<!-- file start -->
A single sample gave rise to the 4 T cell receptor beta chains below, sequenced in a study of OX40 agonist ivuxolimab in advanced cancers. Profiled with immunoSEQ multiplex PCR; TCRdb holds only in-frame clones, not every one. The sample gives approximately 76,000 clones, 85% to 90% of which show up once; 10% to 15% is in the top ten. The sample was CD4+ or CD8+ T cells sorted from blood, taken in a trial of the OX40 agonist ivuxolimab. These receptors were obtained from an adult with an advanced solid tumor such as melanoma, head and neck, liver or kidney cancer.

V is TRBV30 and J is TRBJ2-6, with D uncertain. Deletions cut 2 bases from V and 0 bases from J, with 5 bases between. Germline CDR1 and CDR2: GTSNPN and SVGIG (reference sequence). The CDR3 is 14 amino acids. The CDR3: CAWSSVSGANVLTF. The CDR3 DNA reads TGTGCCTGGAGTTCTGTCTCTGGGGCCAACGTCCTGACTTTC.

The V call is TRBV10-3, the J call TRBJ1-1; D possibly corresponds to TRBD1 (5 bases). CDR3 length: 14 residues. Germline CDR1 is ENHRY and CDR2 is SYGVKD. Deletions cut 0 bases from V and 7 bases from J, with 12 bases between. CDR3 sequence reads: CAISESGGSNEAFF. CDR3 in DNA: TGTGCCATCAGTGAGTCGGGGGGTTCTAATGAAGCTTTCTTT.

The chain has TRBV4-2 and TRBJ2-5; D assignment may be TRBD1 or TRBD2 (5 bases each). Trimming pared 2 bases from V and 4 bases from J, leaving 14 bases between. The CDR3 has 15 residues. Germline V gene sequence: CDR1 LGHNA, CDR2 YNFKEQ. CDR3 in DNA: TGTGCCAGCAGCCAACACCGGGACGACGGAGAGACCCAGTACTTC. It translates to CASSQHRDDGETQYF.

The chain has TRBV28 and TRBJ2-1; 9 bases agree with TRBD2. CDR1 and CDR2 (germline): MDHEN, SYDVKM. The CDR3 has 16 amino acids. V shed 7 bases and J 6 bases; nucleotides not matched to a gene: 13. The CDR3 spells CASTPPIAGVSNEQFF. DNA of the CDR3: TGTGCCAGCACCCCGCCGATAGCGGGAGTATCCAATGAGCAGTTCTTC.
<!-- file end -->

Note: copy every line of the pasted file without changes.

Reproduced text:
A single sample gave rise to the 4 T cell receptor beta chains below, sequenced in a study of OX40 agonist ivuxolimab in advanced cancers. Profiled with immunoSEQ multiplex PCR; TCRdb holds only in-frame clones, not every one. The sample gives approximately 76,000 clones, 85% to 90% of which show up once; 10% to 15% is in the top ten. The sample was CD4+ or CD8+ T cells sorted from blood, taken in a trial of the OX40 agonist ivuxolimab. These receptors were obtained from an adult with an advanced solid tumor such as melanoma, head and neck, liver or kidney cancer.

V is TRBV30 and J is TRBJ2-6, with D uncertain. Deletions cut 2 bases from V and 0 bases from J, with 5 bases between. Germline CDR1 and CDR2: GTSNPN and SVGIG (reference sequence). The CDR3 is 14 amino acids. The CDR3: CAWSSVSGANVLTF. The CDR3 DNA reads TGTGCCTGGAGTTCTGTCTCTGGGGCCAACGTCCTGACTTTC.

The V call is TRBV10-3, the J call TRBJ1-1; D possibly corresponds to TRBD1 (5 bases). CDR3 length: 14 residues. Germline CDR1 is ENHRY and CDR2 is SYGVKD. Deletions cut 0 bases from V and 7 bases from J, with 12 bases between. CDR3 sequence reads: CAISESGGSNEAFF. CDR3 in DNA: TGTGCCATCAGTGAGTCGGGGGGTTCTAATGAAGCTTTCTTT.

The chain has TRBV4-2 and TRBJ2-5; D assignment may be TRBD1 or TRBD2 (5 bases each). Trimming pared 2 bases from V and 4 bases from J, leaving 14 bases between. The CDR3 has 15 residues. Germline V gene sequence: CDR1 LGHNA, CDR2 YNFKEQ. CDR3 in DNA: TGTGCCAGCAGCCAACACCGGGACGACGGAGAGACCCAGTACTTC. It translates to CASSQHRDDGETQYF.

The chain has TRBV28 and TRBJ2-1; 9 bases agree with TRBD2. CDR1 and CDR2 (germline): MDHEN, SYDVKM. The CDR3 has 16 amino acids. V shed 7 bases and J 6 bases; nucleotides not matched to a gene: 13. The CDR3 spells CASTPPIAGVSNEQFF. DNA of the CDR3: TGTGCCAGCACCCCGCCGATAGCGGGAGTATCCAATGAGCAGTTCTTC.